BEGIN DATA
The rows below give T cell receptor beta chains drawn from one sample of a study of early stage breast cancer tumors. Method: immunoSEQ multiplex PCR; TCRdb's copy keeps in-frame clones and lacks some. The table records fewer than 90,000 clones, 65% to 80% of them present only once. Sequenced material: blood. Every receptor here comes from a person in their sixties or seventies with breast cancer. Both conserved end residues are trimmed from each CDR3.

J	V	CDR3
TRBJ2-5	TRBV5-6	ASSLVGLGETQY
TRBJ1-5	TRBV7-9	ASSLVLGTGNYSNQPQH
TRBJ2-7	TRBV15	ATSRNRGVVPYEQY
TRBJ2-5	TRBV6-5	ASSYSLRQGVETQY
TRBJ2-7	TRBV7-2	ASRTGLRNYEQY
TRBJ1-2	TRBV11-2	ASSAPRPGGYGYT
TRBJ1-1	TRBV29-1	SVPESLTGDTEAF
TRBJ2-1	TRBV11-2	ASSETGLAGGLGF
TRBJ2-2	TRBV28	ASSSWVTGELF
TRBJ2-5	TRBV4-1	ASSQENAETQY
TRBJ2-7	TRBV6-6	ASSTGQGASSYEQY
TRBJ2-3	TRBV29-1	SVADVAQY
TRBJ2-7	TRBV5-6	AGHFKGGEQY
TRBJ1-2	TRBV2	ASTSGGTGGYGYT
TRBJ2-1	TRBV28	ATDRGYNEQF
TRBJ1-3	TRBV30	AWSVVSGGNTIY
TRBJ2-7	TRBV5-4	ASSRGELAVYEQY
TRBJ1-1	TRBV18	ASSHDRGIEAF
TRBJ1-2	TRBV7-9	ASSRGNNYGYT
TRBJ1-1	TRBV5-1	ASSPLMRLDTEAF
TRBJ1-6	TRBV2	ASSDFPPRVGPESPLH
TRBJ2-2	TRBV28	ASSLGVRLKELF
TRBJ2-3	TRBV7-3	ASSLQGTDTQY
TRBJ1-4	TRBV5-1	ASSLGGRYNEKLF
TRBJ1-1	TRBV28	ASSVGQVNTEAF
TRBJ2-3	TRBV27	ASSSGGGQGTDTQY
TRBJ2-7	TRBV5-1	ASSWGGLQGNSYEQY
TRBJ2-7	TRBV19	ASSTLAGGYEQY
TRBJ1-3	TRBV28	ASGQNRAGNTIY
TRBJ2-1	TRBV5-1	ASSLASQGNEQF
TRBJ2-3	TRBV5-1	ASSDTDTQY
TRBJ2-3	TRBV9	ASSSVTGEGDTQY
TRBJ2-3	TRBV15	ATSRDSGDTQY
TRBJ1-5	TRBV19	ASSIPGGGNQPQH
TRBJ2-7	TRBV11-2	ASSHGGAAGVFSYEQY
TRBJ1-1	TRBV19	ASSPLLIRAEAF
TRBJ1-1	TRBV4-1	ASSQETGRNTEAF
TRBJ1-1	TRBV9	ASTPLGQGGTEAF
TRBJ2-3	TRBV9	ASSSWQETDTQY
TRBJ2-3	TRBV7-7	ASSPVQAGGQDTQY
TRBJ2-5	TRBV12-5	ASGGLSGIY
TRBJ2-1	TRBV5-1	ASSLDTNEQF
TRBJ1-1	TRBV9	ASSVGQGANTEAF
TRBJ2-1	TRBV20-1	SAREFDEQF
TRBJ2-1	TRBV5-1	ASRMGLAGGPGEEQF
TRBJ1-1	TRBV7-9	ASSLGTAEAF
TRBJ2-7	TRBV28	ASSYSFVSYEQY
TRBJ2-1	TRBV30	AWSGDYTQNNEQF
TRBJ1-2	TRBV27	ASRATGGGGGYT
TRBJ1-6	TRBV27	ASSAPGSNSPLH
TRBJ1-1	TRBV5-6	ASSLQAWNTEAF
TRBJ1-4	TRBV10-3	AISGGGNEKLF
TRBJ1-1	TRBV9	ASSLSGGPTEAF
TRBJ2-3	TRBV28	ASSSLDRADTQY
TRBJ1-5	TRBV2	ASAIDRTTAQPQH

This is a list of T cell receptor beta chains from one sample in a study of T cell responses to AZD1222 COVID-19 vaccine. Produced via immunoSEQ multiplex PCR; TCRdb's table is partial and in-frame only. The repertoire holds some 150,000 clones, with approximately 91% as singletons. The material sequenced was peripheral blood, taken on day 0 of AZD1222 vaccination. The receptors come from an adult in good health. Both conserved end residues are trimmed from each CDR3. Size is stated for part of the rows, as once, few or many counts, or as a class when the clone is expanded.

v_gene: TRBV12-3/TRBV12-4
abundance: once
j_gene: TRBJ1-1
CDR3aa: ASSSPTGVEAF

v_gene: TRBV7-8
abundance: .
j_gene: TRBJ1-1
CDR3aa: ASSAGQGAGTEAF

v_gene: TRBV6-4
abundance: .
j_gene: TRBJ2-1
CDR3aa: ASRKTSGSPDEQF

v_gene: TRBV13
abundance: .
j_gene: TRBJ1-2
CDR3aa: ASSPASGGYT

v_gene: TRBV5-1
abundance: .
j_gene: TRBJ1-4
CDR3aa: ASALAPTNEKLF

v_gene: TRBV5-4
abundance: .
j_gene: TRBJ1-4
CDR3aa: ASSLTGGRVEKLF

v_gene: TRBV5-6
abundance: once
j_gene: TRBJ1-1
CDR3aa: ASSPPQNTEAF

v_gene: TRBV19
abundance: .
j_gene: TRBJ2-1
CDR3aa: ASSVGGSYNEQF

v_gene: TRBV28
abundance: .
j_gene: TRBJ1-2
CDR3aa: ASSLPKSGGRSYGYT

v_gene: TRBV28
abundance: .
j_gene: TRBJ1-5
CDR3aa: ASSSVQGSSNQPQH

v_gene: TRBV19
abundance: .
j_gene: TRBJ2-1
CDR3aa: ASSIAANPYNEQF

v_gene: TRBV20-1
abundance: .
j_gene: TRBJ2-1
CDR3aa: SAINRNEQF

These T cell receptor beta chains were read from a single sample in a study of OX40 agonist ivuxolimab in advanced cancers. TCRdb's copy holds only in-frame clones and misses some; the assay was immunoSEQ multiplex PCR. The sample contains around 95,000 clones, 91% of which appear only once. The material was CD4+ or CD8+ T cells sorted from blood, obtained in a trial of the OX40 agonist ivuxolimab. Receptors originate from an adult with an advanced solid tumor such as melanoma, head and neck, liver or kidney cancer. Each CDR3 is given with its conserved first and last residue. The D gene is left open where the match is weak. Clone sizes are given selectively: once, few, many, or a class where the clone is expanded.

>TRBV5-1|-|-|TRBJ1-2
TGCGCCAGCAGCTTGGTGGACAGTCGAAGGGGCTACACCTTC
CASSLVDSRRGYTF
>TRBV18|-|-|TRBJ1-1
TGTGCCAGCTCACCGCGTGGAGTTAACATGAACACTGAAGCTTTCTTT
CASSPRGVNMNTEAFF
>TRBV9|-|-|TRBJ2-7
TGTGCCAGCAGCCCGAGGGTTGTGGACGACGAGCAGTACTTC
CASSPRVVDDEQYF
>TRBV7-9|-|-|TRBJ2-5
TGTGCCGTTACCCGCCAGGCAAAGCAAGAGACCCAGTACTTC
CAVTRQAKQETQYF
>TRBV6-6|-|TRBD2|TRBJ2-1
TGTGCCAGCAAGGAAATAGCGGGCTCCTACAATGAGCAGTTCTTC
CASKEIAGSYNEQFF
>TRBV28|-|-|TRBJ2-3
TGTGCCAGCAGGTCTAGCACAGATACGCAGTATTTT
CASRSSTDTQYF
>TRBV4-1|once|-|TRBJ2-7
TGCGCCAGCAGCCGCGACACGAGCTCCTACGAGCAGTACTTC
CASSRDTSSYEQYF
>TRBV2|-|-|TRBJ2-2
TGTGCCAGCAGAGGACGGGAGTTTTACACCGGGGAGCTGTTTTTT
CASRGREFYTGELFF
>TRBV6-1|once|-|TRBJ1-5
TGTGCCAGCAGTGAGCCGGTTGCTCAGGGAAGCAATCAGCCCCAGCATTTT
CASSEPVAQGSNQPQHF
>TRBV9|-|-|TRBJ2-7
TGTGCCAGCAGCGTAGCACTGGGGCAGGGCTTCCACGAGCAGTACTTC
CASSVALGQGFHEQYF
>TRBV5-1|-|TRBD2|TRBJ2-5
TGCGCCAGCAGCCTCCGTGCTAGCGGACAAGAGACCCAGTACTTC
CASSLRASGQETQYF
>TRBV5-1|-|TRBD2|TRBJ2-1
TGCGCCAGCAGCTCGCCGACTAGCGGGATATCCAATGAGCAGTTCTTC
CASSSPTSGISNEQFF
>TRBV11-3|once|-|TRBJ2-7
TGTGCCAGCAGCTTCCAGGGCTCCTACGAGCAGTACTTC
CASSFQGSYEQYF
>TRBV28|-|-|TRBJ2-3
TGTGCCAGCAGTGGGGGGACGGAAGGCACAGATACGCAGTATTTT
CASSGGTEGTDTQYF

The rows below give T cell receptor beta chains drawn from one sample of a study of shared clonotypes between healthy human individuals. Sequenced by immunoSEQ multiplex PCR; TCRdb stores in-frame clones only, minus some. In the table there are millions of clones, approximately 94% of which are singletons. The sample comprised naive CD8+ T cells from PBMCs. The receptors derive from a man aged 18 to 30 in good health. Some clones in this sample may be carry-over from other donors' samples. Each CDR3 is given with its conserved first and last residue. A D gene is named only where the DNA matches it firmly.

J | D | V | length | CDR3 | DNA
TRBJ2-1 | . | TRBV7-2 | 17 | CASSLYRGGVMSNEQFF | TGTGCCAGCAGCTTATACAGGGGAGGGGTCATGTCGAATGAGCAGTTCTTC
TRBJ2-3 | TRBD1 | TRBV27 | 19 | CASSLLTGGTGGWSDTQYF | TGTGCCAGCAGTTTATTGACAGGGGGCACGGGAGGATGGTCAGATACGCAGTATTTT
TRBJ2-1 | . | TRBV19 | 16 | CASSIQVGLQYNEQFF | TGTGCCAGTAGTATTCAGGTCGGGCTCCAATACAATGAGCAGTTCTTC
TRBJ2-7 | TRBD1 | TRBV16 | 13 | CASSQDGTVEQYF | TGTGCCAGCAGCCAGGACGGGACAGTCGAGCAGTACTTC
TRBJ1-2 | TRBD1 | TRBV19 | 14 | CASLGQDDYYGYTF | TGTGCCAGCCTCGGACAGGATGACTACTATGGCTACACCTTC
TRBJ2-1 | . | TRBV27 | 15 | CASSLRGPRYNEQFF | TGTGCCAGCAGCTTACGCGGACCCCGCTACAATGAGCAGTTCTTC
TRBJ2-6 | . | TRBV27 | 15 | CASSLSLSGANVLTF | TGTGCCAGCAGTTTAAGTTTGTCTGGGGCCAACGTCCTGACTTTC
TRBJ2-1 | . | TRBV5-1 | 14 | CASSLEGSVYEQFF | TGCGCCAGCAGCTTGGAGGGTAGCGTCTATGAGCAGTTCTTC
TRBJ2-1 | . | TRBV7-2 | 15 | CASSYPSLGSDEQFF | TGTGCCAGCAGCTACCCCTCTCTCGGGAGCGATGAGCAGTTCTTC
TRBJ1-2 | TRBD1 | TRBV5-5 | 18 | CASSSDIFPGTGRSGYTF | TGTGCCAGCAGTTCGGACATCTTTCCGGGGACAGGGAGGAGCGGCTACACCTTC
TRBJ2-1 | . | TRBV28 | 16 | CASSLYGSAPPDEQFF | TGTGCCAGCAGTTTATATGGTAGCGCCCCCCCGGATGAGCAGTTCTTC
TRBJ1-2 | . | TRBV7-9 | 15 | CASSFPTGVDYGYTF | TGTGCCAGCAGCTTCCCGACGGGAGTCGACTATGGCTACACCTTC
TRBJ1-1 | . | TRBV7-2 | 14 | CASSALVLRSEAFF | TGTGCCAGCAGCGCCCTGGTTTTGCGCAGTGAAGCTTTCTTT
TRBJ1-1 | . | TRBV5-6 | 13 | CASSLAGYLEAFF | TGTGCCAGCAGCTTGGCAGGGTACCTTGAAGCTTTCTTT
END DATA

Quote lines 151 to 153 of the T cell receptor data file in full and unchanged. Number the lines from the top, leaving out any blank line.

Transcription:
J | D | V | length | CDR3 | DNA
TRBJ2-1 | . | TRBV7-2 | 17 | CASSLYRGGVMSNEQFF | TGTGCCAGCAGCTTATACAGGGGAGGGGTCATGTCGAATGAGCAGTTCTTC
TRBJ2-3 | TRBD1 | TRBV27 | 19 | CASSLLTGGTGGWSDTQYF | TGTGCCAGCAGTTTATTGACAGGGGGCACGGGAGGATGGTCAGATACGCAGTATTTT